Redbook falls short in 2nd week
Don Hogsett -- Home Textiles Today, March 25, 2002
Same-store retail sales moved up by 5.9 percent during the second week of March, the Redbook Retail Sales Average reported. But capped by continued weakness in department stores, sales for the month-to-date period still came in slightly beneath plan.
Reversing a small rally in recent weeks and a push into positive territory, department store sales slipped by 0.1 percent during the week, pushing the overall Redbook Average modestly shy of its target for the first two weeks of March, with overall sales rising by 5.3 percent for the month-to-date period, compared with a targeted gain of 5.6 percent. During the first week of the month, department store sales looked like they might be in a recovery mode, climbing by 0.9 percent.
Sales at the nation's big mass merchants continued to accelerate, climbing by 9.8 percent during the week, well ahead of the 7.3 percent increase racked up during the first week of March. Fueled by gains at discounters, the overall Redbook Average climbed by 5.9 percent during the week, improving on a 4.7 percent gain during the preceding week.
"Despite a higher average than the previous week, the business picture was mixed," said Redbook analyst Catlin Levis. "Department stores indicated that sales momentum had slowed, and their year-over-year comparisons fell from the previous weeks' levels."
But declines at full-price retailers, she said, were offset by increases in the big mass merchant channel. "Discount stores, with their more diverse lines, saw firm business in consumer basics like food, household supplies and home-related goods. Toys, footwear and children's wear also did well."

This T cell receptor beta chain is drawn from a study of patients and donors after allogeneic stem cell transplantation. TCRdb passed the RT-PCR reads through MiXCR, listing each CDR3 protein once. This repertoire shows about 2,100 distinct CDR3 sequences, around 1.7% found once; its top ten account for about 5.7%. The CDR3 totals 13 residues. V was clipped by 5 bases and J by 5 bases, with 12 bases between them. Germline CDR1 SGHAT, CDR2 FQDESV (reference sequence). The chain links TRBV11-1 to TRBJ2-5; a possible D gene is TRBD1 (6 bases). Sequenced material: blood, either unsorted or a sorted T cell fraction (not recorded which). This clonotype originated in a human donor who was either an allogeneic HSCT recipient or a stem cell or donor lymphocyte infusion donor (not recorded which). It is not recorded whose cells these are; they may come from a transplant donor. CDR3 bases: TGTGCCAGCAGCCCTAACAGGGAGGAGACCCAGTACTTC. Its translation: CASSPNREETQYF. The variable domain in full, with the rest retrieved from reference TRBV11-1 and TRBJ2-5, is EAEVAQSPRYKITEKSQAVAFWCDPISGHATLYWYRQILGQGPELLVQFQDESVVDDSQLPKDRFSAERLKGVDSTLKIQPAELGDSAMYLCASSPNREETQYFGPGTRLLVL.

For the two weeks month-to-date, "sales momentum remains relatively solid. Sales levels are expected to rise steadily into the Easter weekend at the end of the fourth week before tailing off in the fifth and final week of the month," she said.
In part, said Levis, sturdy sales in March reflect a quirk of the calendar and an earlier Easter this year. And April's growth rate, she added, will likely show "a corresponding downward bias," as Easter holiday sales are shifted from April into March.
Strongest sales gains during the second week of March were recorded in the Midwest and Northeastern states.
Redbook Retail Sales Average
Second week of March
|*Including chain stores and traditional department stores.
Source: Redbook Retail Sales Average, a unit of Instinet, a Reuters company.